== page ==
Barbados co-op sector urged to help island go carbon-free

The member-led model can engage people in the transition, which will help fight climate change and end the country’s dependence on fuel imports, said a minister

The government in Barbados is urging co-ops to back national efforts to become completely fossil–free by 2030.

Wilfred Abrahams, minister of energy and water resources, told a meeting of the Cooperatives Societies Movement that the island nation needs more investment in renewable energy.

Mr Abrahams expressed concern over climate change, Newspaper Barbados Today reported, and called on the country to take steps to control its own destiny.

Currently, the island is powered by three gas and oil plants operated by the Barbados Light & Power Company, but Mr Abrahams said it was time for this to change.

He said Barbados would “look, sound and smell different” because it would no longer be burning fossil fuels, adding: “It is an exciting time because everything that we think of and how we do business now has to change.”

Barbados was going stop burning fossil fuels, he told the meeting. “We, the small island developing states (SIDs), are among the least polluters in the world, but we are the ones that face the greatest consequences from climate change.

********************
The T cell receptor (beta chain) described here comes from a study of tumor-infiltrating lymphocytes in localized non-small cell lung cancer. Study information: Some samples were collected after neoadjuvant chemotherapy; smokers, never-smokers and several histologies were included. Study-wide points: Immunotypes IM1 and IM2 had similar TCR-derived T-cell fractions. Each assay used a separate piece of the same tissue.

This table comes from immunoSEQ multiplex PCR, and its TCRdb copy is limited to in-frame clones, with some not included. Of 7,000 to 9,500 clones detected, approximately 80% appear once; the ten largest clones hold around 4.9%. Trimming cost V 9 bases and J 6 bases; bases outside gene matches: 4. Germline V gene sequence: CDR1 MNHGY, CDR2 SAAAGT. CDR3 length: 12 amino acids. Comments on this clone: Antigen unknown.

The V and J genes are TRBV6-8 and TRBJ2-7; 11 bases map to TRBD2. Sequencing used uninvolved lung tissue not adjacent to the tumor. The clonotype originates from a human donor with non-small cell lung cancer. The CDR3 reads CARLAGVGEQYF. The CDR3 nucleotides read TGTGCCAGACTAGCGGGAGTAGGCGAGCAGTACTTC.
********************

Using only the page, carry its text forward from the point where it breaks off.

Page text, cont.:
“All of the SIDs don’t contribute 1% of the greenhouse gases in the world, but we are the ones on the front line who will be devastated every time one of these things come through. So, for us the push towards renewable energy is not just convenient, it’s a matter of battling for our lives.”

The switch to renewables would also tackle the problem of the purchase of foreign oil and gas, which was putting a strain on the national economy, he said

“We are comfortable now that the dollar is safe, but it won’t be if we keep subjecting ourselves to this fossil fuel addiction, where we are impacted by the vagaries of oil prices on the world market. So, we need to control what it is that we do.”

And he called on the country’s co-ops and credit unions to support the transition, Barbados Today reported.

“You can stick with what I call the outdated mode of doing things, or you can actually start looking to embrace the change that has to happen in Barbados,” he said.

This means helping the people of Barbados engage with the energy transition to feel part of the process – with the co-op model well suited to this by making every member an investor who could share in the profits from renewable projects.

“How do we enfranchise Barbadians and make entrepreneurs of them and bring them along on this energy revolution? We do it through the co-peratives,” added Mr Abrahams.